Reviewed by

Christopher Armstead

Not to date myself but some years ago Prince, or the artist formerly known as Prince as he may been called back then released a song called ‘Sexy M.F.’.  South Korean actress Kim Hye-su was probably about twenty when that song was released and I don’t how sexy she was back then but she sure is one hell of a sexy m.f, now on the dark side of thirty.  This is a woman who exudes sexuality in pretty much every role I’ve seen her in and whether it’s natural or just good acting, I don’t know.    This brings us to ‘A Day for an Affair’ starring the terminally sexy Ms. Kim, in a film I am going to assume passes as a ‘romantic comedy’ over there in South Korea.  But being reasonably well versed in South Korean cinema, the pathology involved in this film comes as little surprise.

Our film starts with an introduction to a woman who we will know mainly by her online name of Tweetie (Yun Jin-Seo) who is a dowdy, bored housewife and mother going through her mundane daily routines that only spices up when she gets on her computer to talk to her online consort, going by the moniker of Fox (Lee Jong Hyeok), who boldy suggests they take their relationship to the next level and meet face to face.  Across town we also meet Miss Dewdrop, (Kim) who is also married, but to a man who has apparently strayed a time two in the relationship. Miss Dewdrop has gone so far as to actually meet her young online paramour (Lee Min-gi) who she mercilessly teases and abuses, but Miss Dewdrop, looking and smelling like she does, and this young man being twenty years old will gladly accept this abuse for the hope, no matter how faint, of things to possibly come (Yes, I know I can’t smell the woman through the screen, but I’m dead convinced she smells like brand new money on an early spring day).

As it so happens in wacky comedies such as this one, both Dewdrop and Tweetie prepare for their mid-day dalliances at the same hotel in adjacent rooms.  Dewdrop completely rocks her young lover’s world but Tweetie's reality falls far short of fantasy as Fox isn’t nearly as verbal online as he is in person and just wants to get to the brass tacks of the business at hand.  Eventually things work out for all involved, so to speak, as these two women are now in full fledged love affairs.  But as you can imagine things don’t go so smoothly as Dewdrop’s husband eventually finds out about the affair.  I’m guessing adultery is illegal in South Korea since the husband shows up at the hotel with the police in tow.  Oh did I mention that Tweetie’s husband is a cop and is on the job at the hotel that his wife happens to be at with HER lover?  Oh what a tangled web we weave.  As you can imagine, wackiness, mayhem and zanieness ensues as the two women and their star crossed lovers learn a valuable lesson about love, lies and infidelity.  Or maybe not.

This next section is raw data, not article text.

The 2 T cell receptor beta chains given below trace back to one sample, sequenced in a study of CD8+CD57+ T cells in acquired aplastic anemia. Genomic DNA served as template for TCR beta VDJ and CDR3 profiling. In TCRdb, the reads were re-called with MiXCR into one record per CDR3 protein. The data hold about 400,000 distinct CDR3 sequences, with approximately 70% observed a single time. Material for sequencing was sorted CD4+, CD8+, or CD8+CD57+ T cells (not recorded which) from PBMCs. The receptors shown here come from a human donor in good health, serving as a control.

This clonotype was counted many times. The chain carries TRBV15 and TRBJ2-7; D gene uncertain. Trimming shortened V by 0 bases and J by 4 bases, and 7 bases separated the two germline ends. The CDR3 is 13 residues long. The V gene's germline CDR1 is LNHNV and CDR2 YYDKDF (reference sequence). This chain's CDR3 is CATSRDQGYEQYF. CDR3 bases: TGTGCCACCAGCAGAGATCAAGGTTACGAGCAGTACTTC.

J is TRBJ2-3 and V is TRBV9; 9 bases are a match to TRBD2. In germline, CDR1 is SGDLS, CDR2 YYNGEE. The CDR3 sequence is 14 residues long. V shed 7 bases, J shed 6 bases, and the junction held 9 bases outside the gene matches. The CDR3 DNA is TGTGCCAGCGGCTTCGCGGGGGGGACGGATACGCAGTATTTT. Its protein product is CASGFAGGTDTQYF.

Is adultery a crime a South Korea?  Because if it was crime over here in the states our prison population would reach pandemic proportions.  I’m not quite sure how to take this movie, particularly its morality, but this is typical of movies coming out of South Korea as they rarely give the viewer any easy comfortable way out, as the films in the west tend to do.  Morality issues aside, ‘A Day for an Affair’ is a very fine, well crafted and very amusing comedy, with a great comic performance by Hye-su Kim.  Aside from being a very good actress and looking fantastic in her underwear, Kim’s comic timing is impeccable, though the comedy maybe flowed just a bit over the top a time or two.  But this is not just a wacky comedy but also a social statement on the state of male / female relationships in Korea, which, if you are to believe this film, needs some serious work.  In particular I found it amusing that the character of Fox insists that his online conquest be married, as I assume frustrated married women must be plentiful in South Korea and married women aren’t going to pressure you to marry them.  I assume.

Now if this film were made in the west, the filmmakers would have made the husbands of our two heroines callous heels or insensitive cads but both husbands, though they certainly were detached participants in their respective marriages, were surprisingly presented as generally pleasant guys generally unaware of their wives disloyalty thus making one really ponder on both of the women’s motives to be stray.  Is it just sex?  Companionship?  Attention?  To a certain degree it’s all of those but the answer isn’t so easy to unearth. 

Skillfully directed by Jang Mun-il who keeps the action pacing brisk and the comedy fresh, ‘A Day for an Affair’ is worth seeing for Hye-su Kim’s performance alone, which are words I have typed before and look forward to typing again.

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